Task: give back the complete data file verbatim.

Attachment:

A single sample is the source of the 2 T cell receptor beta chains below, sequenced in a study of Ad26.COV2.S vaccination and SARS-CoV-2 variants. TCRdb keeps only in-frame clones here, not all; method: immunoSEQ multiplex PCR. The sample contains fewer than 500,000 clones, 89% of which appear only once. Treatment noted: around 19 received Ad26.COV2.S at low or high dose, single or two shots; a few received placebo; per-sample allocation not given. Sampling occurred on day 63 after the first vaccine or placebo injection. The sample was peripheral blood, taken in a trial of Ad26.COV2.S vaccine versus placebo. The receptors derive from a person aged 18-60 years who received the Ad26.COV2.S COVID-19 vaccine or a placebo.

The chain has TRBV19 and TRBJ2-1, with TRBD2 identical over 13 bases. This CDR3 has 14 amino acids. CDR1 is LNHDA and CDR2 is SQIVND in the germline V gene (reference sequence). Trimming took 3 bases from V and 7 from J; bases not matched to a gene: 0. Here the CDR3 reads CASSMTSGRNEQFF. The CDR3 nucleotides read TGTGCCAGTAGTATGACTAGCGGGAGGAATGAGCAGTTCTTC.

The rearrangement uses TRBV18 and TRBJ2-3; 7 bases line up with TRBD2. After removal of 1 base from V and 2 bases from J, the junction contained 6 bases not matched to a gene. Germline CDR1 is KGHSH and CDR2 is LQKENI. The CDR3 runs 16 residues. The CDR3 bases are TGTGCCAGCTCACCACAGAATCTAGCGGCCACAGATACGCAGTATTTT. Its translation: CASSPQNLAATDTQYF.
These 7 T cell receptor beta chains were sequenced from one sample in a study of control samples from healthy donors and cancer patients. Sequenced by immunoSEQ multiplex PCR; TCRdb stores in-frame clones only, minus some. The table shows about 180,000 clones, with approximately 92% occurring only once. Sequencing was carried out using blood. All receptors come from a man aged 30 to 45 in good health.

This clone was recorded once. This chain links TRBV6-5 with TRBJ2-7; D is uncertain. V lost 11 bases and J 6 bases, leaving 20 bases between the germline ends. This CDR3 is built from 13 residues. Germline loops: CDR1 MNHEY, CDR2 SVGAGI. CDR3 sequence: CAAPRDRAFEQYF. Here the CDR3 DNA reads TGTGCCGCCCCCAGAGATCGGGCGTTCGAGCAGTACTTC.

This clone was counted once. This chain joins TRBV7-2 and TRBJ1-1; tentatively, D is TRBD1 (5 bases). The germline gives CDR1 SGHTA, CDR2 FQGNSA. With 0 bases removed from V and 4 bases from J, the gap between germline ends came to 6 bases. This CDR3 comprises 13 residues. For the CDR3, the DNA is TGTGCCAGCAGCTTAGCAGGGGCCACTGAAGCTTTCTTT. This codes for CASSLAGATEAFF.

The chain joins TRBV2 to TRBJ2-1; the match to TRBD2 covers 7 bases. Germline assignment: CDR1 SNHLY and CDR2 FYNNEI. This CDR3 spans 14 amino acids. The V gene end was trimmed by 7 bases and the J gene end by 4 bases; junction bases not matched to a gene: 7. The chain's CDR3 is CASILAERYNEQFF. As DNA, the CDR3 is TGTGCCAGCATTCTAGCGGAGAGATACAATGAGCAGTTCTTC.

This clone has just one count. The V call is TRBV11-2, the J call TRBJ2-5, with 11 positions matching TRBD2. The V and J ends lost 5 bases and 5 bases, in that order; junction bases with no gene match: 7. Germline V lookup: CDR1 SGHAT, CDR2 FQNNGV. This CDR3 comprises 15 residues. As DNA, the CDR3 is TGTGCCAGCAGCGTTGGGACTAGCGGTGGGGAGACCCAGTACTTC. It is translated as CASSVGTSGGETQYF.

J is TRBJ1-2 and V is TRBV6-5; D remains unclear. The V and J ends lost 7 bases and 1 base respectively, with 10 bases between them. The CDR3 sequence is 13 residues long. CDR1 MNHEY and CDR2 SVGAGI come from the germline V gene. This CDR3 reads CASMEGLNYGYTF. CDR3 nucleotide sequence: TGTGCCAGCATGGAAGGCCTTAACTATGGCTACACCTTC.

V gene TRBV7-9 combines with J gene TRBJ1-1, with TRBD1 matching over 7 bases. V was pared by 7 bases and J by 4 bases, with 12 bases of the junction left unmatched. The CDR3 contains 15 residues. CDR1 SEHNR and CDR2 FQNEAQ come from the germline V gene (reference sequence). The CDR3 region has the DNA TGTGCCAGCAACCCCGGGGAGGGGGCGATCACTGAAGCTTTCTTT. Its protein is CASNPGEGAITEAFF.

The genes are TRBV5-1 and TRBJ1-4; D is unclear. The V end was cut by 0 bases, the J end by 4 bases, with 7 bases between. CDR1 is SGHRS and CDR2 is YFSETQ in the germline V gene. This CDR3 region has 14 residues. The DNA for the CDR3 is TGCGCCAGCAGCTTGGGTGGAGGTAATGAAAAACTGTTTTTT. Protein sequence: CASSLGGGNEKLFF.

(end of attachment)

A single sample is the source of the 2 T cell receptor beta chains below, sequenced in a study of Ad26.COV2.S vaccination and SARS-CoV-2 variants. TCRdb keeps only in-frame clones here, not all; method: immunoSEQ multiplex PCR. The sample contains fewer than 500,000 clones, 89% of which appear only once. Treatment noted: around 19 received Ad26.COV2.S at low or high dose, single or two shots; a few received placebo; per-sample allocation not given. Sampling occurred on day 63 after the first vaccine or placebo injection. The sample was peripheral blood, taken in a trial of Ad26.COV2.S vaccine versus placebo. The receptors derive from a person aged 18-60 years who received the Ad26.COV2.S COVID-19 vaccine or a placebo.

The chain has TRBV19 and TRBJ2-1, with TRBD2 identical over 13 bases. This CDR3 has 14 amino acids. CDR1 is LNHDA and CDR2 is SQIVND in the germline V gene (reference sequence). Trimming took 3 bases from V and 7 from J; bases not matched to a gene: 0. Here the CDR3 reads CASSMTSGRNEQFF. The CDR3 nucleotides read TGTGCCAGTAGTATGACTAGCGGGAGGAATGAGCAGTTCTTC.

The rearrangement uses TRBV18 and TRBJ2-3; 7 bases line up with TRBD2. After removal of 1 base from V and 2 bases from J, the junction contained 6 bases not matched to a gene. Germline CDR1 is KGHSH and CDR2 is LQKENI. The CDR3 runs 16 residues. The CDR3 bases are TGTGCCAGCTCACCACAGAATCTAGCGGCCACAGATACGCAGTATTTT. Its translation: CASSPQNLAATDTQYF.
These 7 T cell receptor beta chains were sequenced from one sample in a study of control samples from healthy donors and cancer patients. Sequenced by immunoSEQ multiplex PCR; TCRdb stores in-frame clones only, minus some. The table shows about 180,000 clones, with approximately 92% occurring only once. Sequencing was carried out using blood. All receptors come from a man aged 30 to 45 in good health.

This clone was recorded once. This chain links TRBV6-5 with TRBJ2-7; D is uncertain. V lost 11 bases and J 6 bases, leaving 20 bases between the germline ends. This CDR3 is built from 13 residues. Germline loops: CDR1 MNHEY, CDR2 SVGAGI. CDR3 sequence: CAAPRDRAFEQYF. Here the CDR3 DNA reads TGTGCCGCCCCCAGAGATCGGGCGTTCGAGCAGTACTTC.

This clone was counted once. This chain joins TRBV7-2 and TRBJ1-1; tentatively, D is TRBD1 (5 bases). The germline gives CDR1 SGHTA, CDR2 FQGNSA. With 0 bases removed from V and 4 bases from J, the gap between germline ends came to 6 bases. This CDR3 comprises 13 residues. For the CDR3, the DNA is TGTGCCAGCAGCTTAGCAGGGGCCACTGAAGCTTTCTTT. This codes for CASSLAGATEAFF.

The chain joins TRBV2 to TRBJ2-1; the match to TRBD2 covers 7 bases. Germline assignment: CDR1 SNHLY and CDR2 FYNNEI. This CDR3 spans 14 amino acids. The V gene end was trimmed by 7 bases and the J gene end by 4 bases; junction bases not matched to a gene: 7. The chain's CDR3 is CASILAERYNEQFF. As DNA, the CDR3 is TGTGCCAGCATTCTAGCGGAGAGATACAATGAGCAGTTCTTC.

This clone has just one count. The V call is TRBV11-2, the J call TRBJ2-5, with 11 positions matching TRBD2. The V and J ends lost 5 bases and 5 bases, in that order; junction bases with no gene match: 7. Germline V lookup: CDR1 SGHAT, CDR2 FQNNGV. This CDR3 comprises 15 residues. As DNA, the CDR3 is TGTGCCAGCAGCGTTGGGACTAGCGGTGGGGAGACCCAGTACTTC. It is translated as CASSVGTSGGETQYF.

J is TRBJ1-2 and V is TRBV6-5; D remains unclear. The V and J ends lost 7 bases and 1 base respectively, with 10 bases between them. The CDR3 sequence is 13 residues long. CDR1 MNHEY and CDR2 SVGAGI come from the germline V gene. This CDR3 reads CASMEGLNYGYTF. CDR3 nucleotide sequence: TGTGCCAGCATGGAAGGCCTTAACTATGGCTACACCTTC.

V gene TRBV7-9 combines with J gene TRBJ1-1, with TRBD1 matching over 7 bases. V was pared by 7 bases and J by 4 bases, with 12 bases of the junction left unmatched. The CDR3 contains 15 residues. CDR1 SEHNR and CDR2 FQNEAQ come from the germline V gene (reference sequence). The CDR3 region has the DNA TGTGCCAGCAACCCCGGGGAGGGGGCGATCACTGAAGCTTTCTTT. Its protein is CASNPGEGAITEAFF.

The genes are TRBV5-1 and TRBJ1-4; D is unclear. The V end was cut by 0 bases, the J end by 4 bases, with 7 bases between. CDR1 is SGHRS and CDR2 is YFSETQ in the germline V gene. This CDR3 region has 14 residues. The DNA for the CDR3 is TGCGCCAGCAGCTTGGGTGGAGGTAATGAAAAACTGTTTTTT. Protein sequence: CASSLGGGNEKLFF.